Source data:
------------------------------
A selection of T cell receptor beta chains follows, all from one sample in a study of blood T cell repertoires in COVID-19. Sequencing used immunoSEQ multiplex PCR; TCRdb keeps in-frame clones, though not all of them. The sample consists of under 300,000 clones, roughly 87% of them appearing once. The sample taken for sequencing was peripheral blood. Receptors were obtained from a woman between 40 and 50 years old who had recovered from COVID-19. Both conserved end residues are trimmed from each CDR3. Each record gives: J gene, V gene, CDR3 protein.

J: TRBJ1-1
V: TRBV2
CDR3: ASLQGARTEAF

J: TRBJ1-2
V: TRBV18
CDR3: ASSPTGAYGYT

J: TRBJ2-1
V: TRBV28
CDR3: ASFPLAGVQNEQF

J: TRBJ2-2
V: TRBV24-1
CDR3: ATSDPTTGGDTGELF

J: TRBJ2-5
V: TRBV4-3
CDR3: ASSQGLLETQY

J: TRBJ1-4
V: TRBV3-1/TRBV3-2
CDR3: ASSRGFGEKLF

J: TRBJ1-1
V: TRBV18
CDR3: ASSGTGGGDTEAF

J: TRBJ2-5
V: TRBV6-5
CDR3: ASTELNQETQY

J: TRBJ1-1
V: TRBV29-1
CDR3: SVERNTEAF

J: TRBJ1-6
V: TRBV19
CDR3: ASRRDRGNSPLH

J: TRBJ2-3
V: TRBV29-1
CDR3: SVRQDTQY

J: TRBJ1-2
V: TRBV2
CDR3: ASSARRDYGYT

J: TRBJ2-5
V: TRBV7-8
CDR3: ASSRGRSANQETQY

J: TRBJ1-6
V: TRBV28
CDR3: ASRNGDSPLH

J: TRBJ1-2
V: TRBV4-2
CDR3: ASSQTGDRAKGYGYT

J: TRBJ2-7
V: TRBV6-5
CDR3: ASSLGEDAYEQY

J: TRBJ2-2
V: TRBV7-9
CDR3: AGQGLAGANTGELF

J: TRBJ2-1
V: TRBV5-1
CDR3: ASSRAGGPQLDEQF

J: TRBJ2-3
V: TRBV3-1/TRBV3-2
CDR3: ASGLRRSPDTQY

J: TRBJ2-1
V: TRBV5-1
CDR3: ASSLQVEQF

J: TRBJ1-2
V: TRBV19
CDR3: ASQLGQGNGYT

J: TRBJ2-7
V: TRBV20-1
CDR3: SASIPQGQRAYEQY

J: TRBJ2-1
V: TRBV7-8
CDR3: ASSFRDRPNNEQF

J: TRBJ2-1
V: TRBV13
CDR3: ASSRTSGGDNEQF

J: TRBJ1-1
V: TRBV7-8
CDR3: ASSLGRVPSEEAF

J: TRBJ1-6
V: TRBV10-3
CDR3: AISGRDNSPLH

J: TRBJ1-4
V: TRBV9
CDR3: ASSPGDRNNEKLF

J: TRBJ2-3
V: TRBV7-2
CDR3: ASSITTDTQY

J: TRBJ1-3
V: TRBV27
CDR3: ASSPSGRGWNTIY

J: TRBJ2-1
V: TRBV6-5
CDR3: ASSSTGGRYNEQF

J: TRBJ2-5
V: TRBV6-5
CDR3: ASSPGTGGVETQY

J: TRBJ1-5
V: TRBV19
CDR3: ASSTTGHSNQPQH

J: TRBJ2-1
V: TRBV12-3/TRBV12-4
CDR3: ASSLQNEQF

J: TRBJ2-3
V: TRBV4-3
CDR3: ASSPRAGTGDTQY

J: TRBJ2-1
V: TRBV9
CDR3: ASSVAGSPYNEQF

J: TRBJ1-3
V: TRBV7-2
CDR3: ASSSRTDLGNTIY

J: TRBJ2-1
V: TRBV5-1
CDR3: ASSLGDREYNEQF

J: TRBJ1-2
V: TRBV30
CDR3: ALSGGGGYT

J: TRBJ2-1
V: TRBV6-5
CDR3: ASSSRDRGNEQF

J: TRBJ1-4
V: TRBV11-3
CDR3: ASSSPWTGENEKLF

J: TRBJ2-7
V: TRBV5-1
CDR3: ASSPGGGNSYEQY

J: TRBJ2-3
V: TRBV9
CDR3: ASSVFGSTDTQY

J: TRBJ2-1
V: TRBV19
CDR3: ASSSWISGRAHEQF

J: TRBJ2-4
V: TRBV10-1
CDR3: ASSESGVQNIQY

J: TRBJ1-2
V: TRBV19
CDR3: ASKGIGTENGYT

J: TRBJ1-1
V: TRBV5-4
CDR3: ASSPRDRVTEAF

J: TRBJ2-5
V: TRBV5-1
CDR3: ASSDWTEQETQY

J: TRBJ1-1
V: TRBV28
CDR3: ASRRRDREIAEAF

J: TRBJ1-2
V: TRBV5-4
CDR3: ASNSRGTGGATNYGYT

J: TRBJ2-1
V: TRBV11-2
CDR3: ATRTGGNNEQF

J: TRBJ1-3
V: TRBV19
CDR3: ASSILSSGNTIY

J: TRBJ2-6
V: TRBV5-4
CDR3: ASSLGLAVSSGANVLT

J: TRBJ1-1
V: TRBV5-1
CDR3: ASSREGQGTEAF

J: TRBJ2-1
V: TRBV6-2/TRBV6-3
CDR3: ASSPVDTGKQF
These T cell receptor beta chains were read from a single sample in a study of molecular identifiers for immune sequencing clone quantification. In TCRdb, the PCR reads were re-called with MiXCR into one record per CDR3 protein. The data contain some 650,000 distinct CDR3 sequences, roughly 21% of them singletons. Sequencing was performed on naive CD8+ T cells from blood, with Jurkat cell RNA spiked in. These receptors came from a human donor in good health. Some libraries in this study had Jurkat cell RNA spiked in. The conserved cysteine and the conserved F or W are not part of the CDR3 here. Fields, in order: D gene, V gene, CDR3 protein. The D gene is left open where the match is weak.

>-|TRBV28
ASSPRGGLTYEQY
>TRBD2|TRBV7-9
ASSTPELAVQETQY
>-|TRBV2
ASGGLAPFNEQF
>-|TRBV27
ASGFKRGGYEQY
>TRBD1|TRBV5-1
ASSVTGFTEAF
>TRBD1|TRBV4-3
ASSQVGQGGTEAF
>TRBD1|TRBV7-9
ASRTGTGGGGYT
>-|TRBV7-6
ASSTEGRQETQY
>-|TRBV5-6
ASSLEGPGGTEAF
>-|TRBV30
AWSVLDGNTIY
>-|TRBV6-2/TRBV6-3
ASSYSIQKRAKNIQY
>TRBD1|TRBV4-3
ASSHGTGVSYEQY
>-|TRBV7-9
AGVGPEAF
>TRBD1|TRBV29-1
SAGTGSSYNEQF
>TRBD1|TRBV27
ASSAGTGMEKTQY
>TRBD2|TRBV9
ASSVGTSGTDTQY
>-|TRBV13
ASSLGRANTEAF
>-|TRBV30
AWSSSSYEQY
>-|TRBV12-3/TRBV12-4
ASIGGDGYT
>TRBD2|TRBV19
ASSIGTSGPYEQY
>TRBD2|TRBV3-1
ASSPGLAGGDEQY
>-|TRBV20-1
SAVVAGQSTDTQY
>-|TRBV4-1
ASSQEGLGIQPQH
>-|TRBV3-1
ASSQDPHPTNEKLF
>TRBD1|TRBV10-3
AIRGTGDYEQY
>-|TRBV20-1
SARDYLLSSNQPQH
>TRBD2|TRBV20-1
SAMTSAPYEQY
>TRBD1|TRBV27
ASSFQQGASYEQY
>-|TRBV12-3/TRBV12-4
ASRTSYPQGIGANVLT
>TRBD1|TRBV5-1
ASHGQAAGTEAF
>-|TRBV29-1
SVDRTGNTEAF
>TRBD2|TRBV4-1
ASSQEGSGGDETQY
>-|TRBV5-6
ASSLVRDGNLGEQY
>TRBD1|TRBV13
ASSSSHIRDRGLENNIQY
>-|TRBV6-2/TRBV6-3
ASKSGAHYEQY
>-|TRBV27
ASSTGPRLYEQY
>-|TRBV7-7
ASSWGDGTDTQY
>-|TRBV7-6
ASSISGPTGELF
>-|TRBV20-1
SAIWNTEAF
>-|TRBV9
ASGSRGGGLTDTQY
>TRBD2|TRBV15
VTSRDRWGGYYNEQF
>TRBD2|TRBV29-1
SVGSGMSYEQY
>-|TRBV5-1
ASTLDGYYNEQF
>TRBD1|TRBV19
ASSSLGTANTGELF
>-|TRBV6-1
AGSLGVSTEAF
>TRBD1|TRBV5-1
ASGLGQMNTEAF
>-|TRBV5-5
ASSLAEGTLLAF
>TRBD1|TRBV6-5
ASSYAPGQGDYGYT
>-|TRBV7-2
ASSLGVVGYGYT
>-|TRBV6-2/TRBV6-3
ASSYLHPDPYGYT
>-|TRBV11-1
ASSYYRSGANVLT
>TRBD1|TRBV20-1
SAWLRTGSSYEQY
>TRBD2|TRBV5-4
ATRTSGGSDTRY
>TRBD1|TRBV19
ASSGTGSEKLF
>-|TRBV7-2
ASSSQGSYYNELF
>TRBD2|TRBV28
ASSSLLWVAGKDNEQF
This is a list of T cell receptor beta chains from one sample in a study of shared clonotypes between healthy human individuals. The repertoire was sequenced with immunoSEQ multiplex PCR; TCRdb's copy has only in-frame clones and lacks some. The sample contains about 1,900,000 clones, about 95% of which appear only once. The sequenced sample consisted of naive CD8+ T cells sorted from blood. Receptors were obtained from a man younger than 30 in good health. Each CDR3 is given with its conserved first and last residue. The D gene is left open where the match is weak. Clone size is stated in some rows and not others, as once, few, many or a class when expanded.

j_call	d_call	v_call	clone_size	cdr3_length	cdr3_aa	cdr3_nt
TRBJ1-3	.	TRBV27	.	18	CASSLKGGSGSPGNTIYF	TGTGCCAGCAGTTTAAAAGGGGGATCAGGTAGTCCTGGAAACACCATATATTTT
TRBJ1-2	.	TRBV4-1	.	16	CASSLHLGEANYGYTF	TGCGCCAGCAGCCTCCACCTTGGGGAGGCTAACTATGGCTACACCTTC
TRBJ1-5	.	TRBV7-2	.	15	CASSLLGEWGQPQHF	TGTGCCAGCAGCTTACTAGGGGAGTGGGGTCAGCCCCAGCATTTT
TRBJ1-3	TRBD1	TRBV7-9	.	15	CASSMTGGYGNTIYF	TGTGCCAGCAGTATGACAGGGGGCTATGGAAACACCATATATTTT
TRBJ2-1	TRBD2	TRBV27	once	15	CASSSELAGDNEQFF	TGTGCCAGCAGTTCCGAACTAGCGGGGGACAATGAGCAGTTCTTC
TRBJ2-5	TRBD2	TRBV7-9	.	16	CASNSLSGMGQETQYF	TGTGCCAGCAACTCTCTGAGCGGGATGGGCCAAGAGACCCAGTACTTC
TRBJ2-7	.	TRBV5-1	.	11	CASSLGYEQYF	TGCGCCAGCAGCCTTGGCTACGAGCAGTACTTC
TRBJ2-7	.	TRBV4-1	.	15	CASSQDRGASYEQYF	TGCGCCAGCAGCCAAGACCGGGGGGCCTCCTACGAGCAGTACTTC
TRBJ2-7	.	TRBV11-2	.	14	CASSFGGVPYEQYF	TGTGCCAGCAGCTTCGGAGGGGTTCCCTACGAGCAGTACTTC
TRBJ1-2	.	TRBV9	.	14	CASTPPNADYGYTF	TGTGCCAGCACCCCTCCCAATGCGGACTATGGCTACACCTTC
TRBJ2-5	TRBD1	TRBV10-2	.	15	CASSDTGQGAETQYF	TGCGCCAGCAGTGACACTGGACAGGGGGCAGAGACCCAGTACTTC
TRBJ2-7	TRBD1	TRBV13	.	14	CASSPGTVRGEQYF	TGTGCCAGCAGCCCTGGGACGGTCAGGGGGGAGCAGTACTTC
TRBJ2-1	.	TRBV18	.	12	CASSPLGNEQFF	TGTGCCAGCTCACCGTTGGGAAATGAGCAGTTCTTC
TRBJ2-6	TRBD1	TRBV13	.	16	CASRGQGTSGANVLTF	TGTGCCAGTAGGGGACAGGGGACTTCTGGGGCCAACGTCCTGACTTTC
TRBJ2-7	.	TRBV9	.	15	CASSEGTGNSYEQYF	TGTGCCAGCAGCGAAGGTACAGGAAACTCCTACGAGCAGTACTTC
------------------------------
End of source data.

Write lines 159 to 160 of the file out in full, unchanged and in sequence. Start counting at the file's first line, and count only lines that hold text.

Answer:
V: TRBV5-1
CDR3: ASSREGQGTEAF